Layla is a single mother living with her son in Johannesburg, getting by with casual work. After training as a polygraph operator she manages to secure a job with a company specialising in lie detectors and security.
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Ein vordergründig leiser Film, mit einem ganz schön ausgebufften und tapferen Jungen, dem "eigentlichen Hauptdarsteller", wie man so schön sagt. Die Story mag ebenfalls ihre Gemeinplätze haben, aber das stört nicht weiter, denn sie ist angenehm atmosphärisch umgesetzt worden.
3.5 Tension abound, the discomfort is just up there all the time to the very end. A dark-skinned black woman leading a film of this genre and style is very very rare, so I particularly appreciate that. I do think it runs a bit too long though. Great performances from Rayna Campbell and Rapule Hendricks (Kane)
Great performances from the three leads, especially the young boy, who manages to carry such an important role in the film. The coincidences were very unbelievable in a film so naturalistic and there could have been a slightly more symbolic approach at times but overall a very good film.
Layla, a young single mother in South Africa, is hired as a polygraphist and becomes a suspect in the constant presence of mistrust. A sort of African-noir with great performances all around in particular Rayna Campbell as Layla and Terry Norton but specifically Rapule Hendricks as Layla's insolent but loving son. Worth watching and far better than Marais' previous "At Ellens Age".
A very tense and tightly constructed suspense thriller.
A single mother is doing the best she can to raise her young son by taking a good job as a polygraph test monitor. An unfortunate event happens and she gets trapped in a world of lies, deception and evasiveness. So good thematically. It's quite engaging and you truly feel for this lady and her boy. A great bit of genre cinema from South Africa.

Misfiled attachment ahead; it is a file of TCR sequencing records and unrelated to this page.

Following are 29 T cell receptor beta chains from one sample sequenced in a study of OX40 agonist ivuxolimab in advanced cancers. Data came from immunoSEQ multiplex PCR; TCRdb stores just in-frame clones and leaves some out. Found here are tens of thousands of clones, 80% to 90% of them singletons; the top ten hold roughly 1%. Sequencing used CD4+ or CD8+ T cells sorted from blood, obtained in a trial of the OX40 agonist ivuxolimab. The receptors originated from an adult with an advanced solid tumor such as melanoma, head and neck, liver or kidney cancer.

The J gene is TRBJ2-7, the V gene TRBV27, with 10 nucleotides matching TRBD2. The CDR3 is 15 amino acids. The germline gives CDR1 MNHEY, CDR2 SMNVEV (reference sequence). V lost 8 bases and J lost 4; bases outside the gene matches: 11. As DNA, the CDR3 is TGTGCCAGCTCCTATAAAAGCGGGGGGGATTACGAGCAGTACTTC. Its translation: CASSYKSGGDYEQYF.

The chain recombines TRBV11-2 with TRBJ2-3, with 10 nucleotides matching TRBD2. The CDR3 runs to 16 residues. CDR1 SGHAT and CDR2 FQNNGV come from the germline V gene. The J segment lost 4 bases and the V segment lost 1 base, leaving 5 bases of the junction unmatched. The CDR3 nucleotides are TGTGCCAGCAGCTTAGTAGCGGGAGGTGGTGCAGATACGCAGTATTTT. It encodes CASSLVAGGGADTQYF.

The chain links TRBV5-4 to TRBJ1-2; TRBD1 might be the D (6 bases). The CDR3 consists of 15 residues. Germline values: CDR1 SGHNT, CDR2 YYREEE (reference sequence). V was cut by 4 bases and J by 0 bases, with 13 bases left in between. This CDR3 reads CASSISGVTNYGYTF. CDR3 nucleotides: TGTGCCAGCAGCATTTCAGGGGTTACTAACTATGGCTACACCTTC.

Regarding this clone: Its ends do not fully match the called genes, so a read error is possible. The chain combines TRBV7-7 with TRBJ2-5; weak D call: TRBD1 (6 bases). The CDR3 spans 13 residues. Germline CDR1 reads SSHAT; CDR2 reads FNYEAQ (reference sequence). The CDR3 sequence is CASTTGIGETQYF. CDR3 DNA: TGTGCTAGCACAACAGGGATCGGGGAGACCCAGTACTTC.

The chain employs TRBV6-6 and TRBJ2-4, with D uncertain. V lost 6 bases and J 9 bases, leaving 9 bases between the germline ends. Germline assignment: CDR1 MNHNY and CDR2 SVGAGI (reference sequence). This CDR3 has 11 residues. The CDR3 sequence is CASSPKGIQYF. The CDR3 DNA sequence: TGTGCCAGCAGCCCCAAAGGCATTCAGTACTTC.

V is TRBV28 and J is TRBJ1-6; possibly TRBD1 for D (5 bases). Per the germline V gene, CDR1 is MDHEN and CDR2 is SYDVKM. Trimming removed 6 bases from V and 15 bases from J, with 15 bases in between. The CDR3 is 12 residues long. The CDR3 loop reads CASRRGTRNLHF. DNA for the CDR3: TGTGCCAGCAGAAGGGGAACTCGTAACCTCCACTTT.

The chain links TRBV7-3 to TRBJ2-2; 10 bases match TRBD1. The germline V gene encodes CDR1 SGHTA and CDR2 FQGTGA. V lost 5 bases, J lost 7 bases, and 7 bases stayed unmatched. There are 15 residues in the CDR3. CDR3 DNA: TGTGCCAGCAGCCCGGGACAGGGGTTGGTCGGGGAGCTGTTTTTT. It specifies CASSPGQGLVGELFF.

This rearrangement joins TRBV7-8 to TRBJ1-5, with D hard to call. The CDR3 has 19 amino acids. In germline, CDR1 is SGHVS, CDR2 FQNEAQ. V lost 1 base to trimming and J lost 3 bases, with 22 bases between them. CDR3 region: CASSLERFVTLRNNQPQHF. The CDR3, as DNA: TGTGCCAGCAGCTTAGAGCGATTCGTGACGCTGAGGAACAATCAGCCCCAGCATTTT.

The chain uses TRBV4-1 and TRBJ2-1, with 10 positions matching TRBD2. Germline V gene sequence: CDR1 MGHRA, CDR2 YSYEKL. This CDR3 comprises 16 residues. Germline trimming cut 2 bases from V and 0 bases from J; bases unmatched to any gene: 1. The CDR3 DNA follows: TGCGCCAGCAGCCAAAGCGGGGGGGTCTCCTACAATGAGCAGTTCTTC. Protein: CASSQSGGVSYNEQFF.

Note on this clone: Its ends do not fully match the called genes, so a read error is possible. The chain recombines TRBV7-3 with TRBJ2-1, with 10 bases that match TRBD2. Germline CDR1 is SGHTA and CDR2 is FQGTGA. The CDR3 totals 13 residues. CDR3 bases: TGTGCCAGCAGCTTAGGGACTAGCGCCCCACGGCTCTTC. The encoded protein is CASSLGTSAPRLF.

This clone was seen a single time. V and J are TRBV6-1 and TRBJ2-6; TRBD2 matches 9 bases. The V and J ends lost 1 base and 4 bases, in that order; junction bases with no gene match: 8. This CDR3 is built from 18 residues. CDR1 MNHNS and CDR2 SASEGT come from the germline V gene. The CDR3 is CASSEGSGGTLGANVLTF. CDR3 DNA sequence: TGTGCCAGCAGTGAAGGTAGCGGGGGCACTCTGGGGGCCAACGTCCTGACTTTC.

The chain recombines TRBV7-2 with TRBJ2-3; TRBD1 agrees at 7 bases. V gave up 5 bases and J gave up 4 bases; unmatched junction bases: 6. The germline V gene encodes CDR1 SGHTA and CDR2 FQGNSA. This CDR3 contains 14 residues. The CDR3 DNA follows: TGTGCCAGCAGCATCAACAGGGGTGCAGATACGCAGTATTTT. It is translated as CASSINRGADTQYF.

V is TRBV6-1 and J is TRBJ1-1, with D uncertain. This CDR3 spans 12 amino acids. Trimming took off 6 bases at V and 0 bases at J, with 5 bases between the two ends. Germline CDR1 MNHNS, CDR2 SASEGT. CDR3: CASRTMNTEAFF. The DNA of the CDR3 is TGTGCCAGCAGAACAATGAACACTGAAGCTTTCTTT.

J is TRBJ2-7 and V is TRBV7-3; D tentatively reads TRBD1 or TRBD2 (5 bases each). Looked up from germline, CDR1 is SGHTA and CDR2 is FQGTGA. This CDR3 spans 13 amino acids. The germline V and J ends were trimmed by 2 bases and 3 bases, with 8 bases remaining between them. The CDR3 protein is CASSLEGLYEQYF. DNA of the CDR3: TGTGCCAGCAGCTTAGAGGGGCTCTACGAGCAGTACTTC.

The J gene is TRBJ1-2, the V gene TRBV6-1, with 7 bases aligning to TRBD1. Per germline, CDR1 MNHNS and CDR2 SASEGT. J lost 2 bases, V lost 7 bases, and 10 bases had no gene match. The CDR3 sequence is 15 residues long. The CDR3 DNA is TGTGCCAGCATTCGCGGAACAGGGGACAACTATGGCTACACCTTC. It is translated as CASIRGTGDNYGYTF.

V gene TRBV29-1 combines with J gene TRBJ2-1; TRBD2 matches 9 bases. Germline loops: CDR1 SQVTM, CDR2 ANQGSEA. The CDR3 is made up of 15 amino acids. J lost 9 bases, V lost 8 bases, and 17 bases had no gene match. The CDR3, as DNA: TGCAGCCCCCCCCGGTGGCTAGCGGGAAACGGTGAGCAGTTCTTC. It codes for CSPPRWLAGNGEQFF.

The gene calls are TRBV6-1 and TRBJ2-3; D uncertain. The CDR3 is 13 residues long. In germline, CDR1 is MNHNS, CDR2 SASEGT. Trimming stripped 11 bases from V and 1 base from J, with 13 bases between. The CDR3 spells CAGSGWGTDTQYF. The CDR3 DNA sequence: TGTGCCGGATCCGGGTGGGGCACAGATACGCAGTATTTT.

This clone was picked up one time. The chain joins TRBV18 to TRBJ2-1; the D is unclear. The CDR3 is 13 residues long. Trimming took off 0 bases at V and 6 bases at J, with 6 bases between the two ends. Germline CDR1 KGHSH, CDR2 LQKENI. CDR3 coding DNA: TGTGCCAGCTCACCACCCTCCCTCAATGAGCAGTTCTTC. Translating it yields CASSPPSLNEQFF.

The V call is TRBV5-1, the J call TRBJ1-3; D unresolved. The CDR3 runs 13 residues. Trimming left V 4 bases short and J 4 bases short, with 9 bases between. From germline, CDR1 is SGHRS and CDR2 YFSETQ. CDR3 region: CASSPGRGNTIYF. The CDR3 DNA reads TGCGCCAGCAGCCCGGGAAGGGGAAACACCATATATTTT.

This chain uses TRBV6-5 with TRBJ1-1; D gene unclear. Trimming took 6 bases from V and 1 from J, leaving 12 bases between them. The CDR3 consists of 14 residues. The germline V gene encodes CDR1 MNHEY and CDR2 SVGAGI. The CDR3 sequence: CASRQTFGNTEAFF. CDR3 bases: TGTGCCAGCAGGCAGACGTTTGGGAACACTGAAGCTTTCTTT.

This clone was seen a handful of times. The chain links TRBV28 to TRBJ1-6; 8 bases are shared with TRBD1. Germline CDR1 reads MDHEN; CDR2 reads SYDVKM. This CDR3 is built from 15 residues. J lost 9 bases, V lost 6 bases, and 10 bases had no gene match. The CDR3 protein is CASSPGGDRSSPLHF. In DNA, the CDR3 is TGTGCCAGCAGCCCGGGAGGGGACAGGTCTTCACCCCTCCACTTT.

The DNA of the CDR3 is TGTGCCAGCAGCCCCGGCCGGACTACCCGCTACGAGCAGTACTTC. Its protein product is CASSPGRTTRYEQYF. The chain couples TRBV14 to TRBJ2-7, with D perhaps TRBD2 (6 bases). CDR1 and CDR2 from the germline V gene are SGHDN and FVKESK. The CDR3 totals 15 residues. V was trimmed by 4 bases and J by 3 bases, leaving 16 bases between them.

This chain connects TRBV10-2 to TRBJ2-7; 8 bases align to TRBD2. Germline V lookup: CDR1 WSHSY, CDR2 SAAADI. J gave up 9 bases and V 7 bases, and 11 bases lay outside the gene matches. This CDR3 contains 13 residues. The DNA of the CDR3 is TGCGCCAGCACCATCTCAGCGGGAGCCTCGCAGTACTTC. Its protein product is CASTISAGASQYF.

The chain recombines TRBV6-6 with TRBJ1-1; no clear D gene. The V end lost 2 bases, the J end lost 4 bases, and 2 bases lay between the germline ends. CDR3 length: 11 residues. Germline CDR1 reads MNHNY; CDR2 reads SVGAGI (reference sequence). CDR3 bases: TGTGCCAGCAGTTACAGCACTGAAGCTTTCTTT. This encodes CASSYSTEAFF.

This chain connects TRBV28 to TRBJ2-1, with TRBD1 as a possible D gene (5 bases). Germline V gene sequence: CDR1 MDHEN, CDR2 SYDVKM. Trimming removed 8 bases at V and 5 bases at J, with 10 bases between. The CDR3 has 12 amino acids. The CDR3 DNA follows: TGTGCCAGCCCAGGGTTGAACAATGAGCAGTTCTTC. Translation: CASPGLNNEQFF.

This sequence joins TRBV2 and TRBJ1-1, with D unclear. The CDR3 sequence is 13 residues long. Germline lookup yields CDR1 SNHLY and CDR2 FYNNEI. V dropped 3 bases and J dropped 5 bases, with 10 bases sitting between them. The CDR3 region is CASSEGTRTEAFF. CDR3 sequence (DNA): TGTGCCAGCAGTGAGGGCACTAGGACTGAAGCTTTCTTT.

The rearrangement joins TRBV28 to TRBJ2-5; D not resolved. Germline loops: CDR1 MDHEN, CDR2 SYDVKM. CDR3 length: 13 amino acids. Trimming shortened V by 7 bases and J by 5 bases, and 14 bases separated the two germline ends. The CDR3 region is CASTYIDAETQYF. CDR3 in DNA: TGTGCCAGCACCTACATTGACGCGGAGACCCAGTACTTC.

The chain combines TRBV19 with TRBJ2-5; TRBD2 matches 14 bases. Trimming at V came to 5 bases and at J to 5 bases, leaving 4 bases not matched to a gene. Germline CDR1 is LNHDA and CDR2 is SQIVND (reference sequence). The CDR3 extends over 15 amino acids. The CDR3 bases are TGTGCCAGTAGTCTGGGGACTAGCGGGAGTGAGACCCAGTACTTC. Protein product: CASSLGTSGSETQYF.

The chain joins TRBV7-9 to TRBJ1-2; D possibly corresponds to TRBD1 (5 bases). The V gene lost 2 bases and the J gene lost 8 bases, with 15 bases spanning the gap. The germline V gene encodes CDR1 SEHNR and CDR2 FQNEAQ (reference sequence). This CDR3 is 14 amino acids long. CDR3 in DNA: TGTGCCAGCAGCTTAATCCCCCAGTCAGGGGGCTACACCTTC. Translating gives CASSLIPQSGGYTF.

The movie's premise of truth remained constant throughout the story. The cognitive dissonance at play with her job as a polygraphist and her own secret, drives the story point of interest. However, its transitions about certain scenes makes the story confusing at points and begs questions as to why a scene is relevant. For all purposes, it is a sophisticated film with entertaining drama and music selection.
This thriller by Pipa Marais offers a closely observed tangle of misadventures and mistakes by a single mother transitioning into a new job in a casino in a rural area of South Africa like the Transvaal or Bophutswana. August Diehl plays an enigmatic role as part of the twisted tale.
What a premise! This film had "proto-Haneke emotional thriller" written all over it!
And then... this. This damp squib of a film. Deary me. After such promise this turkey hits every cliche and coincidence it possibly can on its way to going absolutely nowhere.
Those reviews! I can't help but suggest we take off our rose-tinted spectacles and proclaim that, sometimes, the MUBI emperor walks the streets unclothed.